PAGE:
A grey, rainy and dreary day was the main reason we decided to wipe our schedule clean of the overground hikes and explorations, and instead spend the day underground. We had heard remarkable reviews of the Waitomo Glowworm Caves, and after doing a bit of research we decided to go and see the glowworms up close and personal. Here is some more information on the caves and tours available, if you want to know more about them before reading on.
To go into the cave you must go as part of guided groups, which aside from the price is wonderful because the cave is owned and operated by the Maoris, the native settlers of New Zealand. Our guide was hilarious and was able to tell us a lot of history as we walked through. My favorite part of the walking portion of the tour was stepping into the Cathedral cave and having our Maori guide sing a native song to show off the impressive acoustics of the cave.
After completing the walking part of the tour, we had explored a lot of the cave, but had not seen too many glow worms. For that, we all boarded a boat in the dark, but to be honest it was no scarier than hopping on a gondola in Venice! Once on the boat, our guide asked everyone to remain completely silent and just enjoy the ride and the serenity of the cave. We were all completely mesmerized as we looked up and watched the thousands upon thousands of dazzling tiny blue dots on the cave's ceiling, like being in space while underground. I was actually surprised at how quiet Kian and Hannah remained the entire time. Usually they have to ask a ton of questions, but I think they were just as awed. The boats were "steered", or rather dragged forward, by our guide using a series of ropes hanging between the walls!
Unfortunately, photography was not allowed in the cave at all. The pictures you see below are the only ones we were able to 'sneak' that are somewhat decent to share, the rest ended up being too dark or blurry.
The most fascinating thing we learned during our tour was that the glow worms are actually not worms at all, but rather the larvae of an insect called Fungus Gnat, and they glow through bioluminescence. They feed themselves in a similar manner to spiders in that they "weave" a web. The difference is that their net is really no more than a series of sticky strings hanging from the cave's ceiling. Insects that fly towards the luminescent light are caught on the net and are promptly eaten by the glowworm. The glowworm then spends a lot of time repairing the net for its next prey. This larvae stage is the only time that the Fungus Gnat can eat, as the adult actually does not have a mouth!! I don't know about you, but the thought of a glowing larvae grosses me out a lot more than a glowing worm.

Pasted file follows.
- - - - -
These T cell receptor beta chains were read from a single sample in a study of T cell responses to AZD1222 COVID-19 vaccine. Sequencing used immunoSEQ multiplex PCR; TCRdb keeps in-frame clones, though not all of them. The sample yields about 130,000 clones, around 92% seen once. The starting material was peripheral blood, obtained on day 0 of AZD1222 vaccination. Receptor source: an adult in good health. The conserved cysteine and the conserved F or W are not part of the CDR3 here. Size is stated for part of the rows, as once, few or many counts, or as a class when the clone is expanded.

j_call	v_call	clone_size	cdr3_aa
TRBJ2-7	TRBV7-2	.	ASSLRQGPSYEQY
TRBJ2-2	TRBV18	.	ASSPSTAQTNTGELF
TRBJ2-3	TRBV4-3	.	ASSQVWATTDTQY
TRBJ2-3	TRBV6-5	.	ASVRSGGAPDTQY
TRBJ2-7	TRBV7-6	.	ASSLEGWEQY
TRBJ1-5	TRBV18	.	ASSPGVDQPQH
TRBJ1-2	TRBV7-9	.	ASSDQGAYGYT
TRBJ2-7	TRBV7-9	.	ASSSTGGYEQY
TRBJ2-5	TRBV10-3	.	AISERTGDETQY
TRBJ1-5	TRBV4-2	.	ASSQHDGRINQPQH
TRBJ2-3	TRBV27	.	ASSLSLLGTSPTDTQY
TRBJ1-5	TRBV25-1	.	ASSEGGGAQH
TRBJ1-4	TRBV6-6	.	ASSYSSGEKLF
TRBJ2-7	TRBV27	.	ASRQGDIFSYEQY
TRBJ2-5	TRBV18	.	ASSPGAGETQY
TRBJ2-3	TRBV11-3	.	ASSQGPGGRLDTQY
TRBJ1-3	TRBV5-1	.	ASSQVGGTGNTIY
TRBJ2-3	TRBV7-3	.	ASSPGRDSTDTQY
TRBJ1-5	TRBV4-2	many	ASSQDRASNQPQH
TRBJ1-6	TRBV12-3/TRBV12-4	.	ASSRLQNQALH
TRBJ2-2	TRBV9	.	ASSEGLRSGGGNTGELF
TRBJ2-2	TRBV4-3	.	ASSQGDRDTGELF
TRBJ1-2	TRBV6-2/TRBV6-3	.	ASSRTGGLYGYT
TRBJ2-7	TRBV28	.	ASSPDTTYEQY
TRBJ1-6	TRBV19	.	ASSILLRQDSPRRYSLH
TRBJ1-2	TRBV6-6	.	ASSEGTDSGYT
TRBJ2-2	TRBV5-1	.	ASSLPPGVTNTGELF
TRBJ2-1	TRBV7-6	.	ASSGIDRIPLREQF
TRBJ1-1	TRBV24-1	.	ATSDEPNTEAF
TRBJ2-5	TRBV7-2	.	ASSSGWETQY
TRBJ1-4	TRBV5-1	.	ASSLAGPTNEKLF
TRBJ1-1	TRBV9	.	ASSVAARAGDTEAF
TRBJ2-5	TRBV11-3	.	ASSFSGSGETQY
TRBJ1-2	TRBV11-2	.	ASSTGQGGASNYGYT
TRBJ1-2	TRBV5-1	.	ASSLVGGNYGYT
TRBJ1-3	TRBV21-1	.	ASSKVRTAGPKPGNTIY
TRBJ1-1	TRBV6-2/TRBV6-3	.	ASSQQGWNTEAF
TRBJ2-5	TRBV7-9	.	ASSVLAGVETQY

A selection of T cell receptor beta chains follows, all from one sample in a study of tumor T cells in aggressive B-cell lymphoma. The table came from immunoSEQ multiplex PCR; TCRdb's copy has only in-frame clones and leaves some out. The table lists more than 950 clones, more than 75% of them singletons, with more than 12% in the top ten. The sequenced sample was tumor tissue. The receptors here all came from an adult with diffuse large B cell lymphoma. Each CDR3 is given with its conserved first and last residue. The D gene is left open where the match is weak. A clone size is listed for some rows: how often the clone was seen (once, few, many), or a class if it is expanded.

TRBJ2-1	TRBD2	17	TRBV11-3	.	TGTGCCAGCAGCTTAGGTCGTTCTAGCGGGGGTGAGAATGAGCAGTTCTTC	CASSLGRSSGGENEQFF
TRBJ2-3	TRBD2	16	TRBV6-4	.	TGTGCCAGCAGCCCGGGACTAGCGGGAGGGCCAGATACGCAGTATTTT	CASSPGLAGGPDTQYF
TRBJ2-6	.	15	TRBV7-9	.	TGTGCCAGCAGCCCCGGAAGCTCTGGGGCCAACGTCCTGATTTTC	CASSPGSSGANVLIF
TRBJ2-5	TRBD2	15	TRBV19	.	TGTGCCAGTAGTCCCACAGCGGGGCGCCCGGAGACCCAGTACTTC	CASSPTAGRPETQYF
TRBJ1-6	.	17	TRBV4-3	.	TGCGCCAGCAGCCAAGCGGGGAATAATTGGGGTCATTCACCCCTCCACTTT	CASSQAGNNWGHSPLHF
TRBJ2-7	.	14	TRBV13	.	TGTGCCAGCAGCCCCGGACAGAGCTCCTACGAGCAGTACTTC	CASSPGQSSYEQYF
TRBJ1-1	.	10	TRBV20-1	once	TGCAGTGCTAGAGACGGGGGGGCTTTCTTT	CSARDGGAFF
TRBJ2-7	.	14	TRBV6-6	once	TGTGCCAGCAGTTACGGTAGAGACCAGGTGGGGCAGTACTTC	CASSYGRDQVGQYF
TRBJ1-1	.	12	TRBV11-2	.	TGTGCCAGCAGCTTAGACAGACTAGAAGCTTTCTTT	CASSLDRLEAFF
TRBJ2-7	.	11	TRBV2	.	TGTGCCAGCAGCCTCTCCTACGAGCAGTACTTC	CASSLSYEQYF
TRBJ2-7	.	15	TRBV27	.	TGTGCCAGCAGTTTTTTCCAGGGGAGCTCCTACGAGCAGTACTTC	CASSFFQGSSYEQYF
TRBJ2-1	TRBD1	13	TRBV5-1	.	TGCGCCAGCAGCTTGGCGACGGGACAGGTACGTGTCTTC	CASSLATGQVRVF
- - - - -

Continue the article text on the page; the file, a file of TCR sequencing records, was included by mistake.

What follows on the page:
After the glowworm caves, we had a few hours before our next underground tour at the Ruakuri Cave. We grabbed lunch at the nearby Big Apple Cafe, which made us chuckle a little bit as it was a fun reminder of New York City, all the way on the other side of the globe! After lunch we went back to the tourist center where we had originally bought the cave tickets, as it had a small Cave Discovery Center that was included in the price of the cave tickets. The center was fun for the kids, they enjoyed crawling through a tiny "cave" from one side of a wall and coming out the other. They also have a small movie theater where we watched a short film about the glowworms and the history of the cave.
Minutes ticked by, but we still had some time before our guide was expected to show up for the next tour. We went to a cafe across the street from the Discovery Center called The General Store, where we sipped on some coffee while the kids busied themselves with dominos. We loved the atmosphere here and would recommend it if you are in the area and need to kill some time.
Alas, it was finally time to visit the Ruakuri Cave, which according to a Maori legend was discovered about 400-500 years ago by a young Maori hunting for birds.
The cave entrance is newly built and it is very cool! We descended into the cave via a long spiral ramp that illuminates the path down into the darkness. Once all the way at the bottom, a door opened to allow us into the cave. The formations in the cave were remarkable and so white! Before we walked into the cave, we were told that we must refrain from touching anything inside, as the oil on the human skin can alter and damage the natural formations. I really really really wanted to touch the curtain formation (third picture below)...which to me actually looked a bit like an elephant's ear. As we walked, we could hear and caught a glimpse of a few black water rafters in the river below us. These guys and gals jump down from a cliff into the waters down below in the cave. Once there, they can hop in a tube and travel through the cave, getting a different perspective than the land tours. Definitely a daring activity, but since for obvious reasons 5 and 3 year olds are not allowed to participate, we were exempt...sigh of relief for me...I will sooner skydive than black water raft!
Alas, our day of caves exploration came to an end upon the conclusion of the Ruakuri Cave tour. We hopped into our car and headed for our next destination, Taupo. We checked into our teenie tiny room for the night and went out to look for a restaurant. We ended up at Taco Taco, a Mexican restaurant with awesome decorations and delicious food!
We are really hoping for warm sunshine tomorrow as we want to explore the Spa Thermal Park and hike to Huka Falls! Lights out!
Elmer the Elf's Update
Elmer found us no problem at the Top 10 Holiday Park in Waitomo. We woke up to find him hanging upside down from Hannah's bunkbed. We thought that probably just as he was pulling himself up all the way to sit on the bed, he must have noticed us waking up and said to himself, "well, I guess I'll just hang out."
See you in Taupo Elmer!